And now, because Otter Disaster demanded it, we take a step into the surreal.  Buckle your seatbelts, dear friends, ’cause your Major Spoilers (Retro) Review of Reid Fleming, World’s Toughest Milkman #1 awaits!

Writer: David Boswell
Penciler: David Boswell
Inker: David Boswell
Letterer: David Boswell
Editor: cat yronwode
Publisher: Eclipse Comics
Cover Price: $2.00
Current Near-Mint Pricing: $2.00

Previously in Reid Fleming, World’s Toughest Milkman: The independent comics trends of the late 1960s had waned greatly by the 70s, but reignited in the early 1980s with a new wave of independent comics companies.  The advent of the Teenage Mutant Ninja Turtles brought about a new surge in independent comics publishing, many eschewing the superheroes that had come to define success with the ascension of Marvel and DC Comics to the top of the charts.  Eclipse Comics had pioneered the Graphic Novel format, as well as embracing the Direct Market distribution process, and spent the early 80s releasing many critically acclaimed titles (including the American presentation of Alan Moore’s Marvelman as ‘Miracleman’.)

And then, there came Reid Fleming…


Creator David Boswell took the name Reid Fleming from a childhood bully, and first published stories featuring this iteration of the character in 1978.  After a single self-published issue (which I have never had any success in finding anywhere, and whose existence I quietly doubt), Boswell brought Reid to Eclipse, opening with that explosive (and well-rendered) splash page.


As for the World’s Toughest Milkman himself, Reid finds himself quietly philosophical as he hurtles towards a probable explosive demise…


Reid’s arc of descent miraculously ends in a swimming pool, saving his life but ruining a quiet suburban brunch…


Like so many independent books of the era, Reid’s adventures are a stream-of-consciousness affair, but Boswell is gifted with excellent comic timing, aided by his finely detailed art.  Reid’s commanding air quickly has the entire neighborhood working for him, pulling together to extract his truck from the water.  Their efforts prove fruitless, but fortunately, Reid has a bottle of Rye…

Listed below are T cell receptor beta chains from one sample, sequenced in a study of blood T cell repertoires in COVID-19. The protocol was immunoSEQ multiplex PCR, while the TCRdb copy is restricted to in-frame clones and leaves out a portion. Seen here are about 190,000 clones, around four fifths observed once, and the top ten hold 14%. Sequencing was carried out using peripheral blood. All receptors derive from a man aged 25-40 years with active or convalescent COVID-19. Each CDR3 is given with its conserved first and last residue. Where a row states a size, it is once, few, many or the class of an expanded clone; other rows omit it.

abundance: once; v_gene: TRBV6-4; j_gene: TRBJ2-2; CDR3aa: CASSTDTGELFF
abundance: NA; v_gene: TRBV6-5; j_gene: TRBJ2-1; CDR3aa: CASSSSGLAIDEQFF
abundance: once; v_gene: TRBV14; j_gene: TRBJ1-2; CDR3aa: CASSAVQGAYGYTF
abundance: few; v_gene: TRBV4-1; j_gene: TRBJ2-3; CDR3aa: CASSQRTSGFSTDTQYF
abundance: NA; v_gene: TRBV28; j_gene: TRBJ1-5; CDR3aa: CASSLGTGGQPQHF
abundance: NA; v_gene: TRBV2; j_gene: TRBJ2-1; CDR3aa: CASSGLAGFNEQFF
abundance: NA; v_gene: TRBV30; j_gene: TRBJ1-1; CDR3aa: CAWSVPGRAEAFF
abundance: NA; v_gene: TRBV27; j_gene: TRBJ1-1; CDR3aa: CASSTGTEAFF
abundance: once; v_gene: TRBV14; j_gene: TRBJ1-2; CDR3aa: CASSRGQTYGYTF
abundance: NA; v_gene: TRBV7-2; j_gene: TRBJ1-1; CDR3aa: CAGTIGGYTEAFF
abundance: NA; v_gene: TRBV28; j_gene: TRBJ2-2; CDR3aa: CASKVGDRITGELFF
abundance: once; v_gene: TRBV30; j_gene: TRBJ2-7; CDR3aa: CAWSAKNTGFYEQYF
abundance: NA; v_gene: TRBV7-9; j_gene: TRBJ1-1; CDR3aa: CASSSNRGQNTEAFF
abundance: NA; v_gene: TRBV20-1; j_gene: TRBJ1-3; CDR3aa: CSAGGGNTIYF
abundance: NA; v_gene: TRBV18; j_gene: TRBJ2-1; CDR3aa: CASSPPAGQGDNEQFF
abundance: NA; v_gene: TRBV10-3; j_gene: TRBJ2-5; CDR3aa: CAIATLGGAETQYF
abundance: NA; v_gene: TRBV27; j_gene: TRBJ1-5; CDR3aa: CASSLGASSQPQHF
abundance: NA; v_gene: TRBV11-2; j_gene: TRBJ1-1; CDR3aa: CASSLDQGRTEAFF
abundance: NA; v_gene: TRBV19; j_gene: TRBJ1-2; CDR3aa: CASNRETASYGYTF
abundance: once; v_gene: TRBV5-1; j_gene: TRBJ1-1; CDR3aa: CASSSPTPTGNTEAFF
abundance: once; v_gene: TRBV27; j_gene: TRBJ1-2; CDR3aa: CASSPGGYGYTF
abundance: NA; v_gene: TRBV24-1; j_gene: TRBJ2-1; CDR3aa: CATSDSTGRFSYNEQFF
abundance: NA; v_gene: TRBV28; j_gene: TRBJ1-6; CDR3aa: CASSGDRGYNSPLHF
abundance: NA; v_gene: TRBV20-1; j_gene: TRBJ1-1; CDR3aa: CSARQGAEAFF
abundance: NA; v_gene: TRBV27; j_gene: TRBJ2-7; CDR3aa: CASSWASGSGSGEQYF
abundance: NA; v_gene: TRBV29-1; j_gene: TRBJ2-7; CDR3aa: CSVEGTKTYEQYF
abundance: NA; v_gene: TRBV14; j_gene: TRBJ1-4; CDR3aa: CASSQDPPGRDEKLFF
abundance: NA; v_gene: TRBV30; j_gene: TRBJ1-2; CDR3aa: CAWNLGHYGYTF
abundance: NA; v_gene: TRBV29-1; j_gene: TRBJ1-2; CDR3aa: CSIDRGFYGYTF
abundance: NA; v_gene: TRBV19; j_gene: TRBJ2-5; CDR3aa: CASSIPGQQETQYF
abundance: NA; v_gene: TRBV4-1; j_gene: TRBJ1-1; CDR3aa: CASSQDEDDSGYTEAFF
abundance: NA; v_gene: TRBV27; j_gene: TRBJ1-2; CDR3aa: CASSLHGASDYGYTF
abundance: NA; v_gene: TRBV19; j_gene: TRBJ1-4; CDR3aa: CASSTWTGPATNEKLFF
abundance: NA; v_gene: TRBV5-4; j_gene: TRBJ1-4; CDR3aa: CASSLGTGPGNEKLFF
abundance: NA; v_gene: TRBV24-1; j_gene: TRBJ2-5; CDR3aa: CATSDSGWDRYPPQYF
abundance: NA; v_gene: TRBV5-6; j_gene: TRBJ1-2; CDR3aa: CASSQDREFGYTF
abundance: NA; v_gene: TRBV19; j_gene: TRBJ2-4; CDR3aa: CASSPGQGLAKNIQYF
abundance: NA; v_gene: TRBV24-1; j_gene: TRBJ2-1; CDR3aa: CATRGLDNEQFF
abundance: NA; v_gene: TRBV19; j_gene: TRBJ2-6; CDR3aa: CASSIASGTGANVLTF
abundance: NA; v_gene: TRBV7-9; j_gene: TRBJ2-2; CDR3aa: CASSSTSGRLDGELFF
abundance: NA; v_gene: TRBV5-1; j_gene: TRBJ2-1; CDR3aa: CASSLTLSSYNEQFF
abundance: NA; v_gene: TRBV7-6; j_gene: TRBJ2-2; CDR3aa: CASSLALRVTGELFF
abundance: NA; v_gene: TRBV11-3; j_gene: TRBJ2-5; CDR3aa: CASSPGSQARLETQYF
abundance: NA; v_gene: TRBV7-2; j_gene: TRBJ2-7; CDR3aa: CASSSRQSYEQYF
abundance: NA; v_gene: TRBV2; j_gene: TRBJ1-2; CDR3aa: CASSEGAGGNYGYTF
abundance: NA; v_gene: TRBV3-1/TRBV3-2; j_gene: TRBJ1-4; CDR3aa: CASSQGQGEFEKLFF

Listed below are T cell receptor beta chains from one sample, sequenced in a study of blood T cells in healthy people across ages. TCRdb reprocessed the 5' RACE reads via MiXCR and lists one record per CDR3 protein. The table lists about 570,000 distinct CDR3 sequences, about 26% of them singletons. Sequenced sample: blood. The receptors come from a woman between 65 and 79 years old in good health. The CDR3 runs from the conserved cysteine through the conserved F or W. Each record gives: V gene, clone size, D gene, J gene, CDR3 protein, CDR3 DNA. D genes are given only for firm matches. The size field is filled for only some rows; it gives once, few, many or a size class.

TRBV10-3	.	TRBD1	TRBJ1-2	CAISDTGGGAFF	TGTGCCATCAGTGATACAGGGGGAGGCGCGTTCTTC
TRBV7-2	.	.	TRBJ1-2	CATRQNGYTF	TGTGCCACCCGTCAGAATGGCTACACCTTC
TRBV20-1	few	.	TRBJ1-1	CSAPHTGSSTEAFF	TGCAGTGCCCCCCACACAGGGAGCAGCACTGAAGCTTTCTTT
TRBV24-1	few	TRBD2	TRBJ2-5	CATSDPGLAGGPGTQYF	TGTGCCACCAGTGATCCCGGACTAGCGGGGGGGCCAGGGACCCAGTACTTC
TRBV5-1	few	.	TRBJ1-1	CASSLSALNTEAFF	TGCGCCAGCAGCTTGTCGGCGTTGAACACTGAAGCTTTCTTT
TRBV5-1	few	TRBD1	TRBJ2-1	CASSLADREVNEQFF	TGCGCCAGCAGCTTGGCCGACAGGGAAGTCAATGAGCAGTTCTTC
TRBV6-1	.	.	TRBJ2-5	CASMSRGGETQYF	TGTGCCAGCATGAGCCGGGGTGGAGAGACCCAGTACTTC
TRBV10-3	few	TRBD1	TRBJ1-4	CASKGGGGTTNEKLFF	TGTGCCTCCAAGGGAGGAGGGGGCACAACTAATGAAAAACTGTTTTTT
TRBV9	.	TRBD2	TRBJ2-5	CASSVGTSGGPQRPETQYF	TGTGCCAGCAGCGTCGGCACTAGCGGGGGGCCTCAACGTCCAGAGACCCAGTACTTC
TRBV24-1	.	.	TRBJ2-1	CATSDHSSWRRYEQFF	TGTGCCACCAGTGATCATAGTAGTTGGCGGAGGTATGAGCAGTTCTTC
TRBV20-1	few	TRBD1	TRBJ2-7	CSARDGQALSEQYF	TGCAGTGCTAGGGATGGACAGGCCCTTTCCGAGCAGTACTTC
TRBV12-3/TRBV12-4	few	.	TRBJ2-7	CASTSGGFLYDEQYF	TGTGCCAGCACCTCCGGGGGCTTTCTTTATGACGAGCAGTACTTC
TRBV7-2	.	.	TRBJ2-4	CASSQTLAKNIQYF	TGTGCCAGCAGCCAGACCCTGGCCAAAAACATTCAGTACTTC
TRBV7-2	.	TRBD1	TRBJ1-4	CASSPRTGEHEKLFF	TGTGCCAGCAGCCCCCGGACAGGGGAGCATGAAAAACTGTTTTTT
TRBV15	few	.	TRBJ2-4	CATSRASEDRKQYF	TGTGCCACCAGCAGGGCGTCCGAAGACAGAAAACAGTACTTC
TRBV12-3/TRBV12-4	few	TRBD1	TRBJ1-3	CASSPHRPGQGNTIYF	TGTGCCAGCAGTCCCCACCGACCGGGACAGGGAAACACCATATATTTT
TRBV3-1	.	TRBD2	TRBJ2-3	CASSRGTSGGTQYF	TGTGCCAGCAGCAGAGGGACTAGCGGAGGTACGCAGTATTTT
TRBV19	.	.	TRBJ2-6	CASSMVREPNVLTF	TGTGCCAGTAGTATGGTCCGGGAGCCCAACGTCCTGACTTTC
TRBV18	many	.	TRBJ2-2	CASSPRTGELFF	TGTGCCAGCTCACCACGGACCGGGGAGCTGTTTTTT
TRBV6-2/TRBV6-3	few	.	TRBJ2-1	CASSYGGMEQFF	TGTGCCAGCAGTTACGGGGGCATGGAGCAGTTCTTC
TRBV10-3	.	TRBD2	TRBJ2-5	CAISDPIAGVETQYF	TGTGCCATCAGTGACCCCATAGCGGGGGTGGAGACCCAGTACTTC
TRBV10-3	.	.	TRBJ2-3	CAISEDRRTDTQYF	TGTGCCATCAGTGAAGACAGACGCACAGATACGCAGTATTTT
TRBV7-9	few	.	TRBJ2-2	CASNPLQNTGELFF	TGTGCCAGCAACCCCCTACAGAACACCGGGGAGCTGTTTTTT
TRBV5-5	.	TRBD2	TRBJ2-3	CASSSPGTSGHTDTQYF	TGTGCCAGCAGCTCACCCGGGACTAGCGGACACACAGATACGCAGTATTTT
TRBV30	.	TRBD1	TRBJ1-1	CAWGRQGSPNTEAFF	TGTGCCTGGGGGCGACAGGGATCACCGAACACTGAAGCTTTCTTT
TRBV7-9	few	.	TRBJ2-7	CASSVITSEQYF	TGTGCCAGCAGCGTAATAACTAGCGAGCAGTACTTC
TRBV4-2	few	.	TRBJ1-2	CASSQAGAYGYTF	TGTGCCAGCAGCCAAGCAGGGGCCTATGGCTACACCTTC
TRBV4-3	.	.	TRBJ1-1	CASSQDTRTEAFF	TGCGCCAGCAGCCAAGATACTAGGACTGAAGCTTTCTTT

With a character and story this unique, it’s sometimes hard to pinpoint a particular influence, but Dave Boswell’s work seems to be very much of a piece with Bernard Herriman’s ‘Krazy Kat’ in tone and linework.

It also has the distinction of being really funny…


Reid continues his appointed rounds, dealing with each customer with his usual customer-care standards…


I won’t say that I want to emulate Reid Fleming in my day-to-day professional affairs, but… that won’t make it untrue.  After a quick detour to watch his favorite show (“The Horrors Of Ivan”, the story of a living skeleton who may or may not live in an MC Escher painting, which is as bizarre as it sounds) and huck a rack of milk bottles at the owner of the house whose TV set he commandeered, Fleming returns to Milk, Inc. where Mr. Crabbe is waiting to call him on the carpet…


Dragged into the office of Mr. O’Clock, Reid is nonetheless able to stay positive…


After being told sternly that he’s lucky not be reading his own name in the obituaries (“That’s tough to do, all right!”), Reid is told the harsh truth: This wrecked milk truck is the eighth, and one more will mean the end of his career with Milk, Inc.  Crabbe is overjoyed to hear that his nemesis might be on his last legs, while Reid…  Well, Reid is…  Um…